Despite sudden support from their label, the band experienced difficulties preparing for their next album. Line up changes included drummer dePrume being asked to leave just a few months into the La Sexorcisto tour. Then came fill-in drummer Phil Buerstatte who was jettisoned after the tour, but was quickly replaced by John Tempesta--formerly of Testament. The band returned to the studio just three weeks after the tour's end. The result was 1995's Astro-Creep: 2000, Songs of Love, Destruction and Other Synthetic Delusions of the Electric Head. The band had to invent most of their own samples for this record, as many charges had been made against the previous album. Not only did fans obsessively trace the roots of each sample, but some supposed originators of the material threatened suit. Zombie was also busy directing videos and fashioning the band's artistic presentation; he is in charge of all designs, including their extensive CD pamphlets.
Rob Zombie's future relies heavily on his artistic talents. Interested in multimedia design, he plans epic live shows, creative on-line Web sites and other electronic developments involving the band. A big fan of comic books and an obsessive collector of various oddities, Zombie is working on a comic book as well as distant plans to direct films. But for now the band remains interested in developing their music and entertaining their fans.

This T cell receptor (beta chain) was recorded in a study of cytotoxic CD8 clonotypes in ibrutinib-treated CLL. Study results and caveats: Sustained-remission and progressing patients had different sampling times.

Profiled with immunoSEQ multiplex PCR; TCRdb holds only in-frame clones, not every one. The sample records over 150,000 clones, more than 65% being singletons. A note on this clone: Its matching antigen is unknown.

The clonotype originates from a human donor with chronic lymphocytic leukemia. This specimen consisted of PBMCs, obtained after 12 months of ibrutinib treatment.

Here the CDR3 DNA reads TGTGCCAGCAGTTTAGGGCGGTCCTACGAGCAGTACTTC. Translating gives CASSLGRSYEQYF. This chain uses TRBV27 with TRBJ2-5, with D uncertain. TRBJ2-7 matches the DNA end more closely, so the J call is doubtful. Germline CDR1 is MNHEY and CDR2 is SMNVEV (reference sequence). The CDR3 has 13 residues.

by Joanna Rubiner
White Zombie's Career
Band formed in New York, NY, 1985; released first EP, Psycho-Head Blowout, 1986; signed with Geffen Records, c. 1991; La Sexorcisto, major label debut released, 1992; plugged heavily on MTV's Beavis and Butthead Show, 1993.
- Selective Works
- Psycho-Head Blowout (EP), Silent Explosion, 1986.
- Soul-Crusher (EP), Silent Explosion, 1987.
- Make Them Die Slowly, Caroline, 1989.
- God of Thunder (EP), Caroline, 1989.
- La Sexorcisto: Devil Music Volume I, Geffen, 1992.
- Astro-Creep: 2000, Songs of Love, Destruction and Other Synthetic Delusions of the Electric Head, Geffen, 1995.
- Supersexy Swingin' Sounds, Geffen, 1996.
- Alternative Press, April 1995.
- Detroit Free Press, November 17, 1995.
- Guitar School, May 1995.
- Hits, May 22, 1995 Hypno Magazine, June 1995.
- Live Wire, Vol. 5, No. 5.
- Los Angeles Times, June 27, 1995; July 1, 1995.
- The Music Paper, June 1995.
- New York Times, June 3, 1995.
- Philadelphia Inquirer, June 5, 1995.
- Pulse!, June 1995.
- Rip, October 1995.
- Rolling Stone, August 24, 1995.
- USA Today, June 28, 1995
- Additional information for this profile was provided by Geffen Records press materials, 1995.